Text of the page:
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ARTHRITIS IN CATS | SYMPTOMS & TREATMENT

With advances in preventative health and veterinary treatment, as well as high quality pet food, our dogs and cats are now living longer. However, this now means our pets are facing more age-related conditions than ever before. Osteoarthritis (inflammation of the joints) in dogs and cats is one of the most common age-related diseases that affects our pets. It used to be thought that arthritis only affected dogs, but the incidence of arthritis in cats over 12 years old is estimated to be as high as 90%. Cats with arthritis show very different symptoms to arthritic dogs which is probably why it has been historically under-reported. Scroll down for our guide to symptoms of arthritis in cats.



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There are different types of arthritis and joint disease that affect dogs and cats, with some joint problems being genetic and others being caused by a faulty immune system. However, osteoarthritis (also known as degenerative joint disease) is the one our elderly pets suffer from most. This is caused by a previous trauma or injury or mechanical wear and tear of the joints, the most commonly affected being the knees, hips and elbows.


So what are the warning signs of arthritis in cats? How do you spot the symptoms of osteoarthritis and what is the treatment or suggested remedy to help your cat with arthritis pain and discomfort in their senior years? Also are joint supplements effective in the prevention and treatment of joint inflammation in your cat? We look at the top 7 vet recommended, active ingredients found in joint supplements to assist in joint care with your feline or canine companion. 


SIGNS OF OSTEOARTHRITIS IN CATS

Cats don’t tend to show obvious signs of pain and any symptoms of arthritis in cats can be hard to spot. More often than not, they involve subtle behavioural changes, such as a reluctance to move rather than typical lameness that you might see in a dog. Warning signs of arthritis in cats can include: being unable to jump up or down, or hesitation before jumping; difficulty getting up or down the stairs; difficulty using the litter tray (especially if it’s high sided); sleeping more and moving less; stiffness; less time grooming leading to a poor coat condition; over grooming the painful joints; reluctance to play or hunt, and aggression due to arthritic pain. In cats, arthritis is most commonly found in the elbows, hips, shoulders and spine, with multiple joints often affected.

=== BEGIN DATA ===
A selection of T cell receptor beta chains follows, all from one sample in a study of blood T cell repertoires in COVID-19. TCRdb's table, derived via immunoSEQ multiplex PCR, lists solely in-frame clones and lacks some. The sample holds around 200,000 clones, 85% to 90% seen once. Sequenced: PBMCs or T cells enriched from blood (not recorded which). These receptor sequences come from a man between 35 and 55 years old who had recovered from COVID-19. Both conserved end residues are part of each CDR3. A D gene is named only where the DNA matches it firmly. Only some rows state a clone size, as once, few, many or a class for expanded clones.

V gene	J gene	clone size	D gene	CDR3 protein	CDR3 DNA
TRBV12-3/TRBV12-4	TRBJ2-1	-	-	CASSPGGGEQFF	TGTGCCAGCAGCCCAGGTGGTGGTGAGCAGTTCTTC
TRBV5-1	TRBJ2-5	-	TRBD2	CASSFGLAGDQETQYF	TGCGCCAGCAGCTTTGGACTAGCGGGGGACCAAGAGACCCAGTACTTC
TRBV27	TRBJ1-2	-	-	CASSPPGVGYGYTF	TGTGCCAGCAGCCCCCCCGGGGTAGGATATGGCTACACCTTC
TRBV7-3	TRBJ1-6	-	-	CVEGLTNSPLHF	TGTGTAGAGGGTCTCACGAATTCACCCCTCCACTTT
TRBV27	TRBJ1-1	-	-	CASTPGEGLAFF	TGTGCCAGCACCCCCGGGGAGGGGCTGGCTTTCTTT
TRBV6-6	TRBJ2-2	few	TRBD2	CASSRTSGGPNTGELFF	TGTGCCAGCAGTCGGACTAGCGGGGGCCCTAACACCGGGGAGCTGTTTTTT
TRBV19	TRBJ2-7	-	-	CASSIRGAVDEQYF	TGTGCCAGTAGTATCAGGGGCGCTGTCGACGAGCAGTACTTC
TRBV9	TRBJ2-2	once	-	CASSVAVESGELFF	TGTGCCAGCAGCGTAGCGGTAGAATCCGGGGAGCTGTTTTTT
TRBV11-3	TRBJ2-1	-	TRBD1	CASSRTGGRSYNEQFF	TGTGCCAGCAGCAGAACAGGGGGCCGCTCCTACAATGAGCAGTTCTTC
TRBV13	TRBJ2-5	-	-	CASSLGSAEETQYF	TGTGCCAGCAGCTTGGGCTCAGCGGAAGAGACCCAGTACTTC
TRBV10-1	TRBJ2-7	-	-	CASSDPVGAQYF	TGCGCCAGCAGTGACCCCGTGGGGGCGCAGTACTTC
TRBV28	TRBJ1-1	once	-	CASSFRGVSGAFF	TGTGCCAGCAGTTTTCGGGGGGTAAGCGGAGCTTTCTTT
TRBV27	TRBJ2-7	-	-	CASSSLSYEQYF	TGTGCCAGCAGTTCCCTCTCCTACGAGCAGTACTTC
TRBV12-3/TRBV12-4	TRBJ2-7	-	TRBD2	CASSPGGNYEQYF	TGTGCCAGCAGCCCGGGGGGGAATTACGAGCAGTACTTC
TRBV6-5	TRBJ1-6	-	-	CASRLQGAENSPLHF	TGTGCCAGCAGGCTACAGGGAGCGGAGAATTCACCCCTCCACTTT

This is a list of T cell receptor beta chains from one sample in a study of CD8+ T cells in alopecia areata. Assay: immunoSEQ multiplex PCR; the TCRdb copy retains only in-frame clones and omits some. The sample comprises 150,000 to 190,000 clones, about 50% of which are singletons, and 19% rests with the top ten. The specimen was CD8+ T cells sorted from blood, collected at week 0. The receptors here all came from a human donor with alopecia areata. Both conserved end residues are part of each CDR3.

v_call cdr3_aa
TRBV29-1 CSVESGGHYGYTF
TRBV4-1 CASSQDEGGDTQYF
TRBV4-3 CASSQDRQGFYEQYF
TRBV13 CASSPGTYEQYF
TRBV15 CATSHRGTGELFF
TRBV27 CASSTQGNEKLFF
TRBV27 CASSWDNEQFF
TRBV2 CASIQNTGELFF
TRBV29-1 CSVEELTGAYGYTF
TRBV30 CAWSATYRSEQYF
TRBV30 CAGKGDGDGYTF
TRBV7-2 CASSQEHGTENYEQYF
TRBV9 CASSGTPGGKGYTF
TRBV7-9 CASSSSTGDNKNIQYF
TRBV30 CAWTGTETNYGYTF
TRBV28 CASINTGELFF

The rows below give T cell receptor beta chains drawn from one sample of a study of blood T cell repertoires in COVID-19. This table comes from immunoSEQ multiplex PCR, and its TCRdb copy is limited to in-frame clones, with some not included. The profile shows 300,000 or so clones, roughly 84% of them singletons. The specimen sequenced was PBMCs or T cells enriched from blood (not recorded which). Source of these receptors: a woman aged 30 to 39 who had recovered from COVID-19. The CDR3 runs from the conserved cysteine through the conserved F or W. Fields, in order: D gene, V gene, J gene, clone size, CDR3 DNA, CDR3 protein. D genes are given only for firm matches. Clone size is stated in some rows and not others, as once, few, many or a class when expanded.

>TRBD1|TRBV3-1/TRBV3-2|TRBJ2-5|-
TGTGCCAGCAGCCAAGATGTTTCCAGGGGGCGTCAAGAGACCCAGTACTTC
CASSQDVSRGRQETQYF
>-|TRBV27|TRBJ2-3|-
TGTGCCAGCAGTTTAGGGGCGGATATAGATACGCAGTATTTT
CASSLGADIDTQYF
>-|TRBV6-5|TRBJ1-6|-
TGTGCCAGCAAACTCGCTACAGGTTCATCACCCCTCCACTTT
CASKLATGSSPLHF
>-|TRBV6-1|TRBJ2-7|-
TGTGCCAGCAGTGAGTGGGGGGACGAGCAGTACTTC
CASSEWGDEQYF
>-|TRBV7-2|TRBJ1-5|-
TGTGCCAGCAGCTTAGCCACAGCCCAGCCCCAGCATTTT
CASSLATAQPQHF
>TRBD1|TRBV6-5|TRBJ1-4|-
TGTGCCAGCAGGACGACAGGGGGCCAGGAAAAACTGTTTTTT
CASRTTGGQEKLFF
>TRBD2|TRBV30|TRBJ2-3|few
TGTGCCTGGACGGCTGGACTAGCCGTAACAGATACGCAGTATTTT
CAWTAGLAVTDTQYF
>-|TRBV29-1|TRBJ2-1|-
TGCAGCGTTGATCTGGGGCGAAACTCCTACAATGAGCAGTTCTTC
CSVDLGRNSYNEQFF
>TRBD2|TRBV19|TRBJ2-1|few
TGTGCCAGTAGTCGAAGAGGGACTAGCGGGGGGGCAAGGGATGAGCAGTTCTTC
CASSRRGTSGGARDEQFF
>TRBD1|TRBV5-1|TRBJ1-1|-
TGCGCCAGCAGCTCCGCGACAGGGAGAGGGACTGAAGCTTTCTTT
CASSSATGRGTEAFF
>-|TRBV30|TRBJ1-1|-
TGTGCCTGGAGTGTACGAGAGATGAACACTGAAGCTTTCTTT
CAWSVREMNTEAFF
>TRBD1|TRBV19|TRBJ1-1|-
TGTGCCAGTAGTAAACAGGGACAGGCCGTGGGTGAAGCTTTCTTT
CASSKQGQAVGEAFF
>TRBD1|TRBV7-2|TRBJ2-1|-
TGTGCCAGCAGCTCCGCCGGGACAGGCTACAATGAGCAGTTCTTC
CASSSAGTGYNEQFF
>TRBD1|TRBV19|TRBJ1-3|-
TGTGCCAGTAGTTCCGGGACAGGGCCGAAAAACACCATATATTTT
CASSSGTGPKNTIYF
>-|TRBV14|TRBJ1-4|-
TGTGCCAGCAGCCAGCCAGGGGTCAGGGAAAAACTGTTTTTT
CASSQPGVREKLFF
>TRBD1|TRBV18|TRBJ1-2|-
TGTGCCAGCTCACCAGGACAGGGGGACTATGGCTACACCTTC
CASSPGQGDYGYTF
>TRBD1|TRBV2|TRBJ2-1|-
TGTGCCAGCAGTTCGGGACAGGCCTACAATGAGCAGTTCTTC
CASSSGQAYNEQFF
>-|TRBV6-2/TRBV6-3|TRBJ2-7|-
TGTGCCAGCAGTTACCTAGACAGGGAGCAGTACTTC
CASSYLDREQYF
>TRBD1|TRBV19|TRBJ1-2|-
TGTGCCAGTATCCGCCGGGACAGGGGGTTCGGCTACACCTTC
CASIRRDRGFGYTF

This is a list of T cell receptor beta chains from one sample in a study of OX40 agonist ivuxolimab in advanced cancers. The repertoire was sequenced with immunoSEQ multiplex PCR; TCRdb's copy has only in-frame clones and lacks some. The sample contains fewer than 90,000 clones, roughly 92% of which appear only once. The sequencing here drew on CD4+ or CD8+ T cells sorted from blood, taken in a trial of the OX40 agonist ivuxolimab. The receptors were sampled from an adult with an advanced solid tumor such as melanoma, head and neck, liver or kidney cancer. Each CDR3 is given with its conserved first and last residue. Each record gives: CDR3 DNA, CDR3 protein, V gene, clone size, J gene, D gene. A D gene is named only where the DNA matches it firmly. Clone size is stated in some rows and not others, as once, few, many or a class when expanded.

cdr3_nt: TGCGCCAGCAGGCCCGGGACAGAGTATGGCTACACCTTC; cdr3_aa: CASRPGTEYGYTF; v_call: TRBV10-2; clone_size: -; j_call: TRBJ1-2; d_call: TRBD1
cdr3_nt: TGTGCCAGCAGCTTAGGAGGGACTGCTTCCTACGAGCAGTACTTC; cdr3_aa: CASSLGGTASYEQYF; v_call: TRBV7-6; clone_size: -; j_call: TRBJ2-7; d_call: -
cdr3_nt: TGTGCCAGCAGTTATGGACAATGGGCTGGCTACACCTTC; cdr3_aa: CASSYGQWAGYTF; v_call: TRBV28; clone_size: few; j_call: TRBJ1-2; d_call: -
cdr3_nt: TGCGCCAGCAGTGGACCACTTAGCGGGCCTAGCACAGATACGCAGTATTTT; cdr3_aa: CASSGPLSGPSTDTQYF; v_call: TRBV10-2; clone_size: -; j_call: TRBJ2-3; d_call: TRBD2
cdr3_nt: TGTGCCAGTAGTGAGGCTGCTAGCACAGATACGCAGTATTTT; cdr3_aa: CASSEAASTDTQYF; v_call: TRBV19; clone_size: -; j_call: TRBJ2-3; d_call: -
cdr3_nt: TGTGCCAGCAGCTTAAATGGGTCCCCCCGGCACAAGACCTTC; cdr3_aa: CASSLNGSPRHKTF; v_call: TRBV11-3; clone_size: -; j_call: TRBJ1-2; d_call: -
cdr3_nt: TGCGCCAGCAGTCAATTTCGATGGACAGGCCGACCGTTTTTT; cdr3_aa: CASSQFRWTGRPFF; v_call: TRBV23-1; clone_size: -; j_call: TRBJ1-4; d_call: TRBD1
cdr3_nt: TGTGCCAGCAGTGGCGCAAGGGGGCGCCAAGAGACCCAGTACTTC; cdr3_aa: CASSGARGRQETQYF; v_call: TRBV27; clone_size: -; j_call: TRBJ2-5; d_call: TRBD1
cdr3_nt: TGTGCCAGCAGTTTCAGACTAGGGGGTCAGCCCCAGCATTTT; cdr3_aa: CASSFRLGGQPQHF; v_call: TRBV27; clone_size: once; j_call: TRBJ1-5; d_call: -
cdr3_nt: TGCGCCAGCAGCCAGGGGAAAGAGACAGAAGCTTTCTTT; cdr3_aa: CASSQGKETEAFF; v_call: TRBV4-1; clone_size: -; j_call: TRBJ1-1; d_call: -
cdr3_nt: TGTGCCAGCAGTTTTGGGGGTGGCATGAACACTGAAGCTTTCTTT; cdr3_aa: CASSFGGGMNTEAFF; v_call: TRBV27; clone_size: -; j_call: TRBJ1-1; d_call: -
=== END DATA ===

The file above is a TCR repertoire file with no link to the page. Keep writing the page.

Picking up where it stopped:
CAT OBESITY AND JOINT DISEASE ARTHRITIS

Being overweight can put extra strain on the joints causing more pain. Furthermore, new research suggests that adipose fat tissue actually produces chemicals (adipokines) which can increase inflammation. Therefore, one of the most important things you can do to alleviate arthritic pain in your cat and help them feel more comfortable is to help him or her stay slim or lose weight. If you’re unsure if they need to lose weight, consult your local vet surgery and check out this body condition chart.

Cats don’t tend to show obvious signs of pain and any symptoms of arthritis in cats can be hard to spot. 

VETERINARY TREATMENT FOR CATS WITH ARTHRITIS

Cats hide pain very well and owners are often surprised when they’re told their cat is probably in discomfort. It can be challenging to know if they’re in pain as many of the signs involve very subtle changes in behaviour. However, if your cat is showing any signs or symptoms of arthritis as mentioned above, it’s likely they’re in pain and you should speak to your veterinary surgeon. Treatment for arthritis in cats is achieved through medication for pain relief and anti-inflammatories. These come in a variety of forms including Non-steroidal anti-inflammatory drugs (NSAIDs) which can start to work almost instantly, but take about a week to reach full effect; your vet can advise you on the best one for your cat. Your vet may also advise about the different types of joint supplements available and about weight management, should your pet need this. As with arthritis treatment in dogs, complementary therapy such as acupuncture, physiotherapy or hydrotherapy is often also recommended, and although these are suitable for cats too, they don’t always make willing patients. The car journey alone can be a stressful experience for a cat, let alone getting them to swim at a hydrotherapy session.

Therefore, if this kind of treatment is suggested for your cat, it’s important to work with your vet and hydro therapist to make the experience as stress-free as possible for your feline friend.

NATURAL REMEDIES & JOINT SUPPLEMENTS FOR CATS & DOGS WITH ARTHRITIS

There are now a few brands of joint supplements available to choose from, each of which will have a different combination of active ingredients which you can read about in our Joint Supplement section further on. Below, we have created a list of top joint supplements and natural remedies, minerals and vitamins to alleviate pain and act as a preventative measure for osteoarthritis in dogs and cats.


TOP 7 VET RECOMMENDED NATURAL JOINT SUPPLEMENTS FOR ARTHRITIS & JOINT CARE IN DOGS AND CATS